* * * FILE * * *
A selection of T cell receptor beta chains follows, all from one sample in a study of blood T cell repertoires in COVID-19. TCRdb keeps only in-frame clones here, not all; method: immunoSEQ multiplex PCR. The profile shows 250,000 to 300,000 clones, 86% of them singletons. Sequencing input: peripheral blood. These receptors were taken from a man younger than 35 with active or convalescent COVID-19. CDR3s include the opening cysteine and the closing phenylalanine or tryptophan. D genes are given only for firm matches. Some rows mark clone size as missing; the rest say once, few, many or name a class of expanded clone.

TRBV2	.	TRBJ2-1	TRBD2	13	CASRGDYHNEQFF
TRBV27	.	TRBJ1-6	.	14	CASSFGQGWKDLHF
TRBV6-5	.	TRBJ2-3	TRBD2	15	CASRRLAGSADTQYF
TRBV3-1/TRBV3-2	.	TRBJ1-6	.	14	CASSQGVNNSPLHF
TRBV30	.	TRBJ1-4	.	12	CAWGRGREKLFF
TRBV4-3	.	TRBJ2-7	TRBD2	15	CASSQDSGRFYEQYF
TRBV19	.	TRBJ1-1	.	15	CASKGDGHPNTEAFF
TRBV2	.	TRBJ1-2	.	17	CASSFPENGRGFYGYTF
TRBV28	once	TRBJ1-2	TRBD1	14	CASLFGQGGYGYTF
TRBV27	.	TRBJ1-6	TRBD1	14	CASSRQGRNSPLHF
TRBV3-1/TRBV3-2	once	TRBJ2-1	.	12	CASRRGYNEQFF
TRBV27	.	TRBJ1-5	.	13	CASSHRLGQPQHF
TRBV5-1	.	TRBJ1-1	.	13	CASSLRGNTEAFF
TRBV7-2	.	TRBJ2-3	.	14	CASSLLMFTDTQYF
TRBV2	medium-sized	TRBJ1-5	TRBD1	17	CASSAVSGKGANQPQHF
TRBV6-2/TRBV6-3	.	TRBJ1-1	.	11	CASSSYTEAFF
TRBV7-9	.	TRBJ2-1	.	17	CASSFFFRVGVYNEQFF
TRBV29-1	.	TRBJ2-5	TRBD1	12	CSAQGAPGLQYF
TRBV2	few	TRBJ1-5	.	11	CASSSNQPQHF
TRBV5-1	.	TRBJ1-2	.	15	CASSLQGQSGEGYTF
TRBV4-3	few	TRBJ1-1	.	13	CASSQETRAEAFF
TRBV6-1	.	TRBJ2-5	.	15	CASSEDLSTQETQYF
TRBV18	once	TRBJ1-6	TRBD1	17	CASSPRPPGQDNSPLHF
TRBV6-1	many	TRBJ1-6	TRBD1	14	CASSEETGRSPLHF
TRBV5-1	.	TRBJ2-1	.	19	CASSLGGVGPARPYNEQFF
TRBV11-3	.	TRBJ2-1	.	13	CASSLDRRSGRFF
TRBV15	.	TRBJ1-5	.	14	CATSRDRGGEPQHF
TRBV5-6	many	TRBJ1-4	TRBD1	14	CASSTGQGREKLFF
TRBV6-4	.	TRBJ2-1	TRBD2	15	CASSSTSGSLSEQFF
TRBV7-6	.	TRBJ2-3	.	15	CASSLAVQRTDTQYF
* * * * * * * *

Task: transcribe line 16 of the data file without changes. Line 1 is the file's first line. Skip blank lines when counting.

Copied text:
TRBV2	medium-sized	TRBJ1-5	TRBD1	17	CASSAVSGKGANQPQHF